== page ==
Thankyou for this interesting article! I am 63 and suffered severe migraines with aura/nausea,sensitive hearing,lack of speech etc since aged 8.Am 63 now.The headaches were appaling.I would become deathly cold and almost unconcious.They ruled my life.At 15 I got Glandular fever and I believe the Hashimotos began there. I had to have morphine injections for the migraines.Stress has always been a migraine trigger for me and since starting thyroid meds I cannot touch alcohol. The migraine headaches did improve once thyroid issues treated but since I now have no thyroid function left any slight change in medication results in migraine. I get on average 3 attacks per week of the migraine headache without the aura and find getting late to bed is a trigger as is hard physical work in the evenings (I live on a farm).I also got menieres disease and lost all hearing in one ear overnight some 20 years ago.Menieres is associated with migraine sufferers and it happened when I started on T3 and was told to reduce my T4 – I am now on a far higher dose of T4 plus T3 and so I suspect the three conditions may be inter related. Because I take daily pain killers for pain from a fall and fibromyalgia I find it difficult to get pain relief for the awful migraine headache -tolfenamic acid “Clotam” is helpful.tryptan type meds cause severe rebound headaches so do not work for me.I now find asperin helpful. A stress free life would be the ideal!!

  • Sandra
    February 26, 2020 at 11:10 pm

    Thank you for this post. The last few days, so many links between symptoms have become clear to me.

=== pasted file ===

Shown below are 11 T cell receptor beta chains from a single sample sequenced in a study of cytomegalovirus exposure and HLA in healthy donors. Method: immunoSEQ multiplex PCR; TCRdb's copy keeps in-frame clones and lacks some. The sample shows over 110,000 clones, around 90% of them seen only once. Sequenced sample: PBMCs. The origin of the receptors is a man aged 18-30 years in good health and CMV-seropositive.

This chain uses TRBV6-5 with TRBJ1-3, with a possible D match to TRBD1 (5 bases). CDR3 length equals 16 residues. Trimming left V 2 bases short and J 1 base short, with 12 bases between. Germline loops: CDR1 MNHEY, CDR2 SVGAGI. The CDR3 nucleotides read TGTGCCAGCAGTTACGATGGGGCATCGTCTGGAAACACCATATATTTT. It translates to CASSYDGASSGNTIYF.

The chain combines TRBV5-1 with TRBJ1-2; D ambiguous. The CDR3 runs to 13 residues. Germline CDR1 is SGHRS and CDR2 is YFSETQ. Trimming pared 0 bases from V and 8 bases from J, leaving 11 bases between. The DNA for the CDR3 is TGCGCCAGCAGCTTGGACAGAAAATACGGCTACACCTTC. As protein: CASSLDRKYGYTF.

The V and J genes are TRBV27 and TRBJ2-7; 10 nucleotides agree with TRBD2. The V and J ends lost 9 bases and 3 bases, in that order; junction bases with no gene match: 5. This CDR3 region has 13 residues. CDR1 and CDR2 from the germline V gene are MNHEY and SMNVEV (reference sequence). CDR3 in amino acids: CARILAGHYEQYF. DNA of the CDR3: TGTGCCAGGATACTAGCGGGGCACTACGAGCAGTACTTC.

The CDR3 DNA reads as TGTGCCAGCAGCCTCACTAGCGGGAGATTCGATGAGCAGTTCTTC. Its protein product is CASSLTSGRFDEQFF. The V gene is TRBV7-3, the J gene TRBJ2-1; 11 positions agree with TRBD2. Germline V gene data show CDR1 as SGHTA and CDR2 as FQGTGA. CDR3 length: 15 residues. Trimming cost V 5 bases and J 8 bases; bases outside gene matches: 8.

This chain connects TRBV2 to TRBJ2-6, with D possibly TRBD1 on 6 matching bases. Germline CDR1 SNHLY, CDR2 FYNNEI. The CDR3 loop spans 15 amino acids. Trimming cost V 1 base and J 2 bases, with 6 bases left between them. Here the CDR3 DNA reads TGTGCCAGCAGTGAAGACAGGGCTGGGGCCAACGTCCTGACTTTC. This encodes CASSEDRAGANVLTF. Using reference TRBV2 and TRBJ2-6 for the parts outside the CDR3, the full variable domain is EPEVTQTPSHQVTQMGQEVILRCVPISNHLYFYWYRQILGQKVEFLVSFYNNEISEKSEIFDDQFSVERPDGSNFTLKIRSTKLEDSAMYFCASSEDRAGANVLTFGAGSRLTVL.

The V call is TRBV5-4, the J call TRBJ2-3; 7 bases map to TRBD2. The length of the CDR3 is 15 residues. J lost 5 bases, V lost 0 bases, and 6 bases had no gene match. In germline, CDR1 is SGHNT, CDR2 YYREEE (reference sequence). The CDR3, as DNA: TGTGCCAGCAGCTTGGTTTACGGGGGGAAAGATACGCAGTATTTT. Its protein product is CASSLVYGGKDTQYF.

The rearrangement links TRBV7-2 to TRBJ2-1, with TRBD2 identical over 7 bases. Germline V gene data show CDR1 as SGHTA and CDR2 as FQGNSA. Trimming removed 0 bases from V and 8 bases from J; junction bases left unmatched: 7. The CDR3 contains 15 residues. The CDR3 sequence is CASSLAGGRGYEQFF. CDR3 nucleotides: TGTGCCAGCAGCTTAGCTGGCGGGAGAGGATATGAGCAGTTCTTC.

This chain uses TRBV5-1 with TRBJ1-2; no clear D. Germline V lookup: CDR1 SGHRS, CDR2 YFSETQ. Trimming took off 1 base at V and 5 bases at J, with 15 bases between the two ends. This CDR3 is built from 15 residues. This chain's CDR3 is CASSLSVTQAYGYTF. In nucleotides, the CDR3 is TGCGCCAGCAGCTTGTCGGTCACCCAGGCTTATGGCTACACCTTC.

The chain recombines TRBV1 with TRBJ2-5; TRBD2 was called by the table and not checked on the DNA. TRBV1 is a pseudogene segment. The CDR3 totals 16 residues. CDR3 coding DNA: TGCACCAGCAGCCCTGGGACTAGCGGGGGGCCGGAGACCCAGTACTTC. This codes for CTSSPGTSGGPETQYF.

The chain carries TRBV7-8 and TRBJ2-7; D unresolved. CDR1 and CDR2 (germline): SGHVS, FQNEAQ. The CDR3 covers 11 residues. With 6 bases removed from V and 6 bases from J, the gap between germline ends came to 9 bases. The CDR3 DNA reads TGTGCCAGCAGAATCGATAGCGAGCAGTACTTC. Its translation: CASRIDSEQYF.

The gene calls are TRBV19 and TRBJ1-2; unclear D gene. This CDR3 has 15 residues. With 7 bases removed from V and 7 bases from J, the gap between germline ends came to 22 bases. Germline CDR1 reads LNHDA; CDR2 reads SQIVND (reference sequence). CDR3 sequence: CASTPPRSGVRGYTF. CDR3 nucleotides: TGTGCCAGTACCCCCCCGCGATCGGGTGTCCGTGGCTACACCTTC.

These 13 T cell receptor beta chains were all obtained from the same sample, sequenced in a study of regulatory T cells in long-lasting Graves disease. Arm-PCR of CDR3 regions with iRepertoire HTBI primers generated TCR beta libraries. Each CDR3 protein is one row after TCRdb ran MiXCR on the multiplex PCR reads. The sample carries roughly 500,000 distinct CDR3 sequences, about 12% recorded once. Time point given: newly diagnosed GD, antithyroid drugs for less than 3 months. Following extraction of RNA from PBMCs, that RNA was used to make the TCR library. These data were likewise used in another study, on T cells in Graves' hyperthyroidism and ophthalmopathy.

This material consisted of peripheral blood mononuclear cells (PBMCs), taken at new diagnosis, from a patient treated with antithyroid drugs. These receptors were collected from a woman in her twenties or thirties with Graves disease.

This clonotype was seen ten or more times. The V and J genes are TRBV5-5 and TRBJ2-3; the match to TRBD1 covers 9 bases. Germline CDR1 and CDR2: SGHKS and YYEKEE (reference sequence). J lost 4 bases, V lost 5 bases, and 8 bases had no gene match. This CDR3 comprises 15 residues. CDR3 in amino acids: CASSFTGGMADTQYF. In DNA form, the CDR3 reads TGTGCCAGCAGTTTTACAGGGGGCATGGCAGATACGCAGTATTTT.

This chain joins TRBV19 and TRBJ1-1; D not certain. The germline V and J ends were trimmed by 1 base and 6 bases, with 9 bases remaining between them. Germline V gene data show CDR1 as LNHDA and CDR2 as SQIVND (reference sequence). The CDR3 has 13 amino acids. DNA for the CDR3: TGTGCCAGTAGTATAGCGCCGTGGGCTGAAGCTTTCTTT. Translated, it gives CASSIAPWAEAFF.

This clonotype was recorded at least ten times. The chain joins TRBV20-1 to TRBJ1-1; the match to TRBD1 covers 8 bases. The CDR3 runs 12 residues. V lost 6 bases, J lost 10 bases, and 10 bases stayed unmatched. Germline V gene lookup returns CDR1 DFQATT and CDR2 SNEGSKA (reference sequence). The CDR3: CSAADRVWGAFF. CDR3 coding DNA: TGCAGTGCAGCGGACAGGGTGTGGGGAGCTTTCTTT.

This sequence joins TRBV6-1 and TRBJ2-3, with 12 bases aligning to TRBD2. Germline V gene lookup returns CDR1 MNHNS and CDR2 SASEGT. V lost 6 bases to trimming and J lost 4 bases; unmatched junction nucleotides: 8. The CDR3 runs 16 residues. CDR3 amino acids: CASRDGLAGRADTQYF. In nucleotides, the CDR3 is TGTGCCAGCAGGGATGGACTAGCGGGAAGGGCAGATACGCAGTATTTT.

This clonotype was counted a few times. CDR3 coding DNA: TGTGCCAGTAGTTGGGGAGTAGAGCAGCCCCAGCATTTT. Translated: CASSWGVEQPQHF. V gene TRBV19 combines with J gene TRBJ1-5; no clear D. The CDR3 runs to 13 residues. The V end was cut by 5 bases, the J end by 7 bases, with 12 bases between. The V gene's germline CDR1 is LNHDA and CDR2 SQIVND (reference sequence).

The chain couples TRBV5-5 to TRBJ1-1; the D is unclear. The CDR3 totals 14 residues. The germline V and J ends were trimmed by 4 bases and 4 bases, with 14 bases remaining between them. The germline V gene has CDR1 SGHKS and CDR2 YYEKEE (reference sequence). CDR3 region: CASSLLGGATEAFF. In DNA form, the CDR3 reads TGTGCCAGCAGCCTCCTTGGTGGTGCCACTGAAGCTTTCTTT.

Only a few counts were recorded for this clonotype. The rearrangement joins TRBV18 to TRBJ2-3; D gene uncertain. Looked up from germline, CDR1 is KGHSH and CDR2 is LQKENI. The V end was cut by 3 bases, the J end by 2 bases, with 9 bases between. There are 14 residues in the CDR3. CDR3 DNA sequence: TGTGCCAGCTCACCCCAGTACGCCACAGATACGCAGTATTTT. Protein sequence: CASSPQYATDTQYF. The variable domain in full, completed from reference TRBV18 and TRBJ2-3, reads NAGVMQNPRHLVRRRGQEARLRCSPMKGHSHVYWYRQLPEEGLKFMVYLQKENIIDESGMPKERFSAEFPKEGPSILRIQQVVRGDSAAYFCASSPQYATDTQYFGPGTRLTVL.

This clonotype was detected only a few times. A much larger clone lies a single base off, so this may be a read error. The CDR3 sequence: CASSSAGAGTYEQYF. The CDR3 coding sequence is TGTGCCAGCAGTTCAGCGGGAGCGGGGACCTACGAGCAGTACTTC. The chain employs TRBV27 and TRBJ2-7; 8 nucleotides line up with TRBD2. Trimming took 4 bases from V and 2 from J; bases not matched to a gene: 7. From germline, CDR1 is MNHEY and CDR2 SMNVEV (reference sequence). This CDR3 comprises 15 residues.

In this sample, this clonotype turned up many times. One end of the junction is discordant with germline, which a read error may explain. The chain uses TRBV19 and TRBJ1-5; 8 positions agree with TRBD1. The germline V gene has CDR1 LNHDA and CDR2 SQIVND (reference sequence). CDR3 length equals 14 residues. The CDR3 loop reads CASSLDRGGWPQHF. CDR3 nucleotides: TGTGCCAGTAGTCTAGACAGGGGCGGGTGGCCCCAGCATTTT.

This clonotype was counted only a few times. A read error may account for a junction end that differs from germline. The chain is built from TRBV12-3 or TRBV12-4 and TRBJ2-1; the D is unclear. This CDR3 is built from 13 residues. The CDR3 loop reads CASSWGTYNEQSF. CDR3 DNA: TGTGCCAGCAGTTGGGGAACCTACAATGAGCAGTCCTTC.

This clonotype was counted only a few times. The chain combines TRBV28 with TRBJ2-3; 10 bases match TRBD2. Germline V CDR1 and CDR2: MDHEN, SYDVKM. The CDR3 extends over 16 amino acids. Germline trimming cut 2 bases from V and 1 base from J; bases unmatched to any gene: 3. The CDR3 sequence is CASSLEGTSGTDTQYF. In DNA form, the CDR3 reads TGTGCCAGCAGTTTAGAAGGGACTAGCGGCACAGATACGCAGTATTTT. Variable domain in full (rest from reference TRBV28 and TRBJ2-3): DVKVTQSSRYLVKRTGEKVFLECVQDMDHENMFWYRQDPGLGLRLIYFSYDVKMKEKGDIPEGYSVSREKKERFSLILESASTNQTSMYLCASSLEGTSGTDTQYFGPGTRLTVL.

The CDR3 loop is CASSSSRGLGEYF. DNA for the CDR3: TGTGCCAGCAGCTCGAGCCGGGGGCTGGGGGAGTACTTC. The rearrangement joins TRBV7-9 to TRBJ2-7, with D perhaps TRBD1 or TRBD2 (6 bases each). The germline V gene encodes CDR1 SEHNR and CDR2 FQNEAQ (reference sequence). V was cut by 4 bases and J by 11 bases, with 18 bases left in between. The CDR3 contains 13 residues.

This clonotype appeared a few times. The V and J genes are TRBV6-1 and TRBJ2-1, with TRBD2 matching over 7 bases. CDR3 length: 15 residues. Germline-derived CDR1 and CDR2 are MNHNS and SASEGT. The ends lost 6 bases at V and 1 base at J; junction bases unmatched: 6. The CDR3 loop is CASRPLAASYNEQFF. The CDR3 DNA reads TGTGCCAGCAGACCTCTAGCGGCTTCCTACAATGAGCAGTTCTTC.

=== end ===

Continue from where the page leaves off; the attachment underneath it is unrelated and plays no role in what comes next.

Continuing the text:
Problems/symptoms I’ve had most of my life: irregular and very painful periods since the beginning, hirsutism, infertility, very frequent migraines, heavy hair loss at age 18 (by age 22 I had lost 2/3 of my hair and it never grew back), low body temp, always feeling cold, fatigue, weak memory, constipation, constant sugar cravings…

    The first 3 I attributed to PCOS. The rest were just a part of life I thought. I got unlucky on the migraine, sure, but I never thought the remaining could be symptoms of a treatable disease!!

    I was recently diagnosed with Hashimotos, at an age of 35. According to doctors my thyroids are within reference, but my gynecologist told me to insist on treatment if my TSH was above 2.5.
    The reason I got my thyroid checked was fatigue, not at all related to why I was seeing the gyn (which was for infertility) which I thought was due to PCOS. Apparently there is a deep connection between PCOS and hypothyroidism too.

    Asfor my migraine, every now and then, I started a strict low carb diet, which seemed to help my migraines significantly (triptans rarely help, aspirin with caffeine works better). Didn’t know that it was due to the diet’s affect on hypothyroidism. But now when I’m on levothyroxine I feel as good as I normally only do on a low carb diet. AND for the first time in my life I had pain free periods.

    Seems like ALL my health problems are interlinked. And as it looks now, the thyroid might be the main culprit.

  • Amy
    September 9, 2018 at 11:32 pm

    Thank you for this article. I’m newly Dx with Hashimotos, and thankful to have an explanation for my awful migraines… but getting through them is still awful. I’ll be referring back to this post.